Senate passes Marketplace Fairness Act by wide margin
Internet taxes for all ... maybe
The Marketplace Fairness Act (MFA), which will allow states to levy local sales taxes on internet purchases, was passed by the US Senate on Monday night by a vote of 69 to 27, in an unusual display of bipartisan support.
"For more than a decade I have been working on a solution to put Main Street retailers and online and out-of-state companies on a level playing field," said the MFA's sponsor Mike Enzi (R-WY) in a statement. "Not because it's popular, but because it's fair and it's the right thing to do."
It's a states' rights issue, Enzi said, not a matter for the federal government to get involved with.
"This doesn’t cause the federal government to do anything," he said. "What it allows is for the states to do what they have already passed laws on."
States don’t have to enact sales taxes on internet sales, but they should have the right to do so without worrying about federal oversight, he said.
The MFA was expected to pass after it was ushered through through earlier Senate votes, and it has the support of the White House. Big-box vendors both online and off also added their support, and many states that haven't already set up internet tax systems are keen to harvest some of the estimated $23 billion in uncollected sales tax revenue from internet sales (as calculated by the National Conference of State Legislators).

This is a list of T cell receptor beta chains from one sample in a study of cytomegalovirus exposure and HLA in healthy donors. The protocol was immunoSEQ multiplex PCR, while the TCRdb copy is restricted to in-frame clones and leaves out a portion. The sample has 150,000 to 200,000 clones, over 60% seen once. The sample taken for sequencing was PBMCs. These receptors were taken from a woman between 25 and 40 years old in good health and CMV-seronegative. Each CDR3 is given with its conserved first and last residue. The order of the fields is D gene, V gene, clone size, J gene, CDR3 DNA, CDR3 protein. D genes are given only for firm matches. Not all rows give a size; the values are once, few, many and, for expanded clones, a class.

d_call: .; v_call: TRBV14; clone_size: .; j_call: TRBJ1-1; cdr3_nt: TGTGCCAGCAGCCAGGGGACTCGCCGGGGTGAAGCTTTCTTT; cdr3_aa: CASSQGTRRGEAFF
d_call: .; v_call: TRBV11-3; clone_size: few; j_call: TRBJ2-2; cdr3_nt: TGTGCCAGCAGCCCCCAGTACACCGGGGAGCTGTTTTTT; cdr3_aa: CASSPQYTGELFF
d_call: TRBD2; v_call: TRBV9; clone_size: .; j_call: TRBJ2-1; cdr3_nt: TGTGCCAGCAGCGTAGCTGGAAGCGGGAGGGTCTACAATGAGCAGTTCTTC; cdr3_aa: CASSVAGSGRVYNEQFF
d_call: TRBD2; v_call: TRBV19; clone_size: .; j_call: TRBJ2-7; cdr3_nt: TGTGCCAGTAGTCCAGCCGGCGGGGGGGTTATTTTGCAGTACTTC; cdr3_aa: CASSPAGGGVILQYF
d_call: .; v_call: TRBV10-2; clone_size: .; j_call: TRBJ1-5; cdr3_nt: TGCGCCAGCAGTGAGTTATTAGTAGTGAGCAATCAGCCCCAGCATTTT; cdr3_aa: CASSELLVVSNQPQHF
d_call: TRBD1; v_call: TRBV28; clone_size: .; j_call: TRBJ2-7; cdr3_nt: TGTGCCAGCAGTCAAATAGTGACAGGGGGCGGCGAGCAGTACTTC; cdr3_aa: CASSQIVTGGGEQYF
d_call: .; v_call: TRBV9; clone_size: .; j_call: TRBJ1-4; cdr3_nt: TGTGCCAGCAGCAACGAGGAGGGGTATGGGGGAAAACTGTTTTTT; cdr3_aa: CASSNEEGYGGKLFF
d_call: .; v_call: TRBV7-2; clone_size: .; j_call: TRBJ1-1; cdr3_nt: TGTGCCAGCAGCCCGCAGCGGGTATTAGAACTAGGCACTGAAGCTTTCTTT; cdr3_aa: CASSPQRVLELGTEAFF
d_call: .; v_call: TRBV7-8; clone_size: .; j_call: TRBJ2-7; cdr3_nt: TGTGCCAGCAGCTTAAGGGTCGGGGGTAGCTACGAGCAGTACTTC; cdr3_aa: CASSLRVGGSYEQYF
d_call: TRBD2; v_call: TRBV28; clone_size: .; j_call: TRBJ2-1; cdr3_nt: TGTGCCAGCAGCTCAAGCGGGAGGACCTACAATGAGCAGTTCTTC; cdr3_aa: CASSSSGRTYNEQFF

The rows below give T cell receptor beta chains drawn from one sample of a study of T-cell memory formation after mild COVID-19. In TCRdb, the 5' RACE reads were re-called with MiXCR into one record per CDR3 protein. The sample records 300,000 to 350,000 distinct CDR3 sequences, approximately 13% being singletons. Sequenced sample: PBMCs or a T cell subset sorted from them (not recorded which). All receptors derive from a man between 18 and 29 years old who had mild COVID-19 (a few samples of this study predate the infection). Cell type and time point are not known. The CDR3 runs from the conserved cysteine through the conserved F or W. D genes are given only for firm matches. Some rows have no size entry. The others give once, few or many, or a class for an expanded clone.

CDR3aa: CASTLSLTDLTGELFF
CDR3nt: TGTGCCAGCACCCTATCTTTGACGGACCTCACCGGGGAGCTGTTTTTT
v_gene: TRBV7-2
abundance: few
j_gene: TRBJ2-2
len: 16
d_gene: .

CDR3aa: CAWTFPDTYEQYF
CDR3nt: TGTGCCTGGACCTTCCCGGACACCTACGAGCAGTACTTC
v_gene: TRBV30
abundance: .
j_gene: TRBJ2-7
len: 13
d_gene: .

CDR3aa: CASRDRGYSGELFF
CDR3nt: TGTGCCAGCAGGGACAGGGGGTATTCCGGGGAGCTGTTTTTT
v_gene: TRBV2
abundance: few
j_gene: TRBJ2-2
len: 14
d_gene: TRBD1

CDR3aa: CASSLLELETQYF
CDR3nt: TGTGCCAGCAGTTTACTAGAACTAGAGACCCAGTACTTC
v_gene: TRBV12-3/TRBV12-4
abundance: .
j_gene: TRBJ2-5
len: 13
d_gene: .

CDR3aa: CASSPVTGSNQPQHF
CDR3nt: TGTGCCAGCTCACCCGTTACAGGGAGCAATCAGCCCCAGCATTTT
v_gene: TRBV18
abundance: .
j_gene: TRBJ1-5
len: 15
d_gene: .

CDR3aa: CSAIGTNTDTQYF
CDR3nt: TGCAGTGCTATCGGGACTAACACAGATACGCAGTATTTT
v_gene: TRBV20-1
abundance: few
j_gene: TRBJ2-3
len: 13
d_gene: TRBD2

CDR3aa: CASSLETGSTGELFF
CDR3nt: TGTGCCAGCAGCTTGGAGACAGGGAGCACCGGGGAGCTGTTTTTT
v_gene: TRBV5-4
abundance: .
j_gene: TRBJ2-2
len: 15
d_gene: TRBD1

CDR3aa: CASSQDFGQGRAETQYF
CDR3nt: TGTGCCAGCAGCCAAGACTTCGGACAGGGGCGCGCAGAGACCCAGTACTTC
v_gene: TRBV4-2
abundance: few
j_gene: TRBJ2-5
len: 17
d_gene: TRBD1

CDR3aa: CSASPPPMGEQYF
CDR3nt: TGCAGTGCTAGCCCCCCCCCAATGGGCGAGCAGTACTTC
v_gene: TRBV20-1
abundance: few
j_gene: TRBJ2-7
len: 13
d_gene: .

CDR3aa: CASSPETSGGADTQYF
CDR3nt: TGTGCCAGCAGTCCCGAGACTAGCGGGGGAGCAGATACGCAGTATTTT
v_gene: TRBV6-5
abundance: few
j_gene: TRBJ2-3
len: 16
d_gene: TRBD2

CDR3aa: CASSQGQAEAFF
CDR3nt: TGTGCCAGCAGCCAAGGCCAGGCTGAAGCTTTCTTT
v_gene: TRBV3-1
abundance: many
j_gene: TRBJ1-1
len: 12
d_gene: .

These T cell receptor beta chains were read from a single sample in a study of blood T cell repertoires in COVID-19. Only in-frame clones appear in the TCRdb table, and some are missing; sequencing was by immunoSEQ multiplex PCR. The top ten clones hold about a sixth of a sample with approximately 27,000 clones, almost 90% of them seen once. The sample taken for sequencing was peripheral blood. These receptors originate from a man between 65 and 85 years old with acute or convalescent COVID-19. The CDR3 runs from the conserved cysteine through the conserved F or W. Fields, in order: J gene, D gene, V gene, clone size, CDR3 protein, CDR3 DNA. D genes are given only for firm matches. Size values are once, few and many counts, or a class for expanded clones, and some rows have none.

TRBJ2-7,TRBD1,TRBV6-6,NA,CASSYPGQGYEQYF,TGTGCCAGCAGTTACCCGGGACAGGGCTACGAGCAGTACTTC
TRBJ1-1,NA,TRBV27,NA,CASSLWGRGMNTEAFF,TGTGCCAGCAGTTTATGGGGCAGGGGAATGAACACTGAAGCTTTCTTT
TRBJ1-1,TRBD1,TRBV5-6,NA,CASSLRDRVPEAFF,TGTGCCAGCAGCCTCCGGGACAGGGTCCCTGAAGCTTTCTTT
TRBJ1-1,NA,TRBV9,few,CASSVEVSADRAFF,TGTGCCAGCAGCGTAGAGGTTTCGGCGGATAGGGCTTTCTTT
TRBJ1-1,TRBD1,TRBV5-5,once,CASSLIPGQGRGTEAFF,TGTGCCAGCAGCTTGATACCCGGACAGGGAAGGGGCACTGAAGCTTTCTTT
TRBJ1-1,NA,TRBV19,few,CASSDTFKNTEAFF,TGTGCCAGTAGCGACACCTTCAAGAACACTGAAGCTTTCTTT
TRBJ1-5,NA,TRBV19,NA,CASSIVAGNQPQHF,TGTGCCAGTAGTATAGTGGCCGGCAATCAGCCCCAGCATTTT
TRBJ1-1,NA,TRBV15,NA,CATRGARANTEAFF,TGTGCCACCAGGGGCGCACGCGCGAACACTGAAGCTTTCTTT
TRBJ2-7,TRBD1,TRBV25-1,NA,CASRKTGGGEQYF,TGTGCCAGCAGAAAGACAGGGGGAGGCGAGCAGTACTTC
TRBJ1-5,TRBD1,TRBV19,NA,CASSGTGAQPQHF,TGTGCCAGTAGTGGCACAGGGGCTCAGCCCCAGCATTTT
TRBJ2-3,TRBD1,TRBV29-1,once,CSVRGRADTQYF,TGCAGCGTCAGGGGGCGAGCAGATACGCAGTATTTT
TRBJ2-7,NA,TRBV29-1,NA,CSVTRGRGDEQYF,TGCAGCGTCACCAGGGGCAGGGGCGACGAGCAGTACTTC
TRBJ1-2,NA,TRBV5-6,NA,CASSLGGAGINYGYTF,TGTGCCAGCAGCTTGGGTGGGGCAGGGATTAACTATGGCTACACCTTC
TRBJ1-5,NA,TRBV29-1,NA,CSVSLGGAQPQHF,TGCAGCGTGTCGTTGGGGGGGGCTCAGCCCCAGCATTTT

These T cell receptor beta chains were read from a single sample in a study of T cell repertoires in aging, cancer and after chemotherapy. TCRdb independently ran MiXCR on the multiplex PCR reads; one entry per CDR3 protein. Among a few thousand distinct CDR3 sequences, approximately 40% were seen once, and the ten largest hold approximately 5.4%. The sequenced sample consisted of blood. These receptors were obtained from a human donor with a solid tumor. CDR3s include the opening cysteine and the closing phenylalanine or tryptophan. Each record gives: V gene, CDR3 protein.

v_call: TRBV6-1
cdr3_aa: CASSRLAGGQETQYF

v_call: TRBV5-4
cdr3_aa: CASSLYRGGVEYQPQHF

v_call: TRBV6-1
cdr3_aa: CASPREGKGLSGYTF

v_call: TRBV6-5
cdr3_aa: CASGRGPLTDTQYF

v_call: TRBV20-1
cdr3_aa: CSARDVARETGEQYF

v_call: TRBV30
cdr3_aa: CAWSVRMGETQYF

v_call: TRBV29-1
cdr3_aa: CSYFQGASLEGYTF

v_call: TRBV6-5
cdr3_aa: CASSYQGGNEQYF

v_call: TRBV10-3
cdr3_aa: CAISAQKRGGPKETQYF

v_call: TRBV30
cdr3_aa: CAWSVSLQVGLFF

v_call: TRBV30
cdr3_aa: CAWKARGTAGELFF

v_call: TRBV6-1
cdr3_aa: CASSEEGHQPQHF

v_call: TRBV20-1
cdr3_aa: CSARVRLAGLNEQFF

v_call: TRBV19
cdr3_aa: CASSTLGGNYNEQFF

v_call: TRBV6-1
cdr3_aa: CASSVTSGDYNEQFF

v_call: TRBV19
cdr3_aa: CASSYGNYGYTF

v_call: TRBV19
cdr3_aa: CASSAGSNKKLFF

One of the few opponents of the MFA is eBay, which fears that its customers are going to get hit hard by the new tax system. While businesses that sell less than a million dollars of merchandise online are excluded from the legislation, larger concerns are likely to have a lot of increased costs.
This doesn’t worry companies like Amazon, which already pays taxes in a number of states where it has a physical presence. But smaller internet retailers would have to find a way to collect taxes for all US states, and the MFA says that it's up to states to provide a service for this, free of charge.
Before you start panic-buying to beat the tax raises, however, this isn't a done deal as yet – the bill must still pass through the House of Representatives. There it will face a much tougher ride – Republicans are in the majority, and almost all have signed up to Grover Norquist's pledge never to raise taxes under any circumstances.
Technically this legislation simply reapplies taxes that were rescinded by Bill Clinton in the 1998 Internet Tax Freedom Act. But given even the elimination of a tax loophole is seen as a rise by some members of the House, it could be some time yet before you need to start budgeting for the addition of state taxes for online sales. ®